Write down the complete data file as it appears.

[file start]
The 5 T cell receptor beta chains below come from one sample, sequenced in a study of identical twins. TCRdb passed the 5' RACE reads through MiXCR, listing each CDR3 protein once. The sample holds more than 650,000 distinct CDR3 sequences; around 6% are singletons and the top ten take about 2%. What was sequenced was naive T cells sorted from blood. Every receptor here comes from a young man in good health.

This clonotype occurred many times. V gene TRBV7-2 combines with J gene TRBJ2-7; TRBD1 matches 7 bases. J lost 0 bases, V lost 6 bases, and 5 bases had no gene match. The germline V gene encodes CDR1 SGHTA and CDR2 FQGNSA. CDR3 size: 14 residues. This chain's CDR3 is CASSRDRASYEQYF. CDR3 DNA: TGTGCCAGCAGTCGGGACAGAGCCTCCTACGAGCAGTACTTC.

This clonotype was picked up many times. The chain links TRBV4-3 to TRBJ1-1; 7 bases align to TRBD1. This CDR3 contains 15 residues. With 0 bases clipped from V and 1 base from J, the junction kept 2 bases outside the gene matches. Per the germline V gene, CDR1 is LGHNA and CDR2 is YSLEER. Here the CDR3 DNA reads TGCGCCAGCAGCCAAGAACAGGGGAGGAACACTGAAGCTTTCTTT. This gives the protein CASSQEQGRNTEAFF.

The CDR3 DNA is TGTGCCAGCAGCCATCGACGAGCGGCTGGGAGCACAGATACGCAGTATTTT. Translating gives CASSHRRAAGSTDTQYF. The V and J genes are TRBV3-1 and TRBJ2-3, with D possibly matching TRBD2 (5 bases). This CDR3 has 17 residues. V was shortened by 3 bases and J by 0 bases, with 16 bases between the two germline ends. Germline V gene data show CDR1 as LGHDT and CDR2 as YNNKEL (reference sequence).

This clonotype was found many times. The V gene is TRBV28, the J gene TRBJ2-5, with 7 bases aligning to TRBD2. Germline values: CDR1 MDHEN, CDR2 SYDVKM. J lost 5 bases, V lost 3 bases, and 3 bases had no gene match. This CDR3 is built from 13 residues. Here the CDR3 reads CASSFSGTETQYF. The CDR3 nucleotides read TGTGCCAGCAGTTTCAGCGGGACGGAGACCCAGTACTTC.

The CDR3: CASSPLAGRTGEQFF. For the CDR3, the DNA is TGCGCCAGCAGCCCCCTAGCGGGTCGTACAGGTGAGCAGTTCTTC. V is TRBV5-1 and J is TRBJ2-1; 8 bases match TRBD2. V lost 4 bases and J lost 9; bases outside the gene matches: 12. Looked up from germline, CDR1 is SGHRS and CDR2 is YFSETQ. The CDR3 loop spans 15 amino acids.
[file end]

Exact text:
The 5 T cell receptor beta chains below come from one sample, sequenced in a study of identical twins. TCRdb passed the 5' RACE reads through MiXCR, listing each CDR3 protein once. The sample holds more than 650,000 distinct CDR3 sequences; around 6% are singletons and the top ten take about 2%. What was sequenced was naive T cells sorted from blood. Every receptor here comes from a young man in good health.

This clonotype occurred many times. V gene TRBV7-2 combines with J gene TRBJ2-7; TRBD1 matches 7 bases. J lost 0 bases, V lost 6 bases, and 5 bases had no gene match. The germline V gene encodes CDR1 SGHTA and CDR2 FQGNSA. CDR3 size: 14 residues. This chain's CDR3 is CASSRDRASYEQYF. CDR3 DNA: TGTGCCAGCAGTCGGGACAGAGCCTCCTACGAGCAGTACTTC.

This clonotype was picked up many times. The chain links TRBV4-3 to TRBJ1-1; 7 bases align to TRBD1. This CDR3 contains 15 residues. With 0 bases clipped from V and 1 base from J, the junction kept 2 bases outside the gene matches. Per the germline V gene, CDR1 is LGHNA and CDR2 is YSLEER. Here the CDR3 DNA reads TGCGCCAGCAGCCAAGAACAGGGGAGGAACACTGAAGCTTTCTTT. This gives the protein CASSQEQGRNTEAFF.

The CDR3 DNA is TGTGCCAGCAGCCATCGACGAGCGGCTGGGAGCACAGATACGCAGTATTTT. Translating gives CASSHRRAAGSTDTQYF. The V and J genes are TRBV3-1 and TRBJ2-3, with D possibly matching TRBD2 (5 bases). This CDR3 has 17 residues. V was shortened by 3 bases and J by 0 bases, with 16 bases between the two germline ends. Germline V gene data show CDR1 as LGHDT and CDR2 as YNNKEL (reference sequence).

This clonotype was found many times. The V gene is TRBV28, the J gene TRBJ2-5, with 7 bases aligning to TRBD2. Germline values: CDR1 MDHEN, CDR2 SYDVKM. J lost 5 bases, V lost 3 bases, and 3 bases had no gene match. This CDR3 is built from 13 residues. Here the CDR3 reads CASSFSGTETQYF. The CDR3 nucleotides read TGTGCCAGCAGTTTCAGCGGGACGGAGACCCAGTACTTC.

The CDR3: CASSPLAGRTGEQFF. For the CDR3, the DNA is TGCGCCAGCAGCCCCCTAGCGGGTCGTACAGGTGAGCAGTTCTTC. V is TRBV5-1 and J is TRBJ2-1; 8 bases match TRBD2. V lost 4 bases and J lost 9; bases outside the gene matches: 12. Looked up from germline, CDR1 is SGHRS and CDR2 is YFSETQ. The CDR3 loop spans 15 amino acids.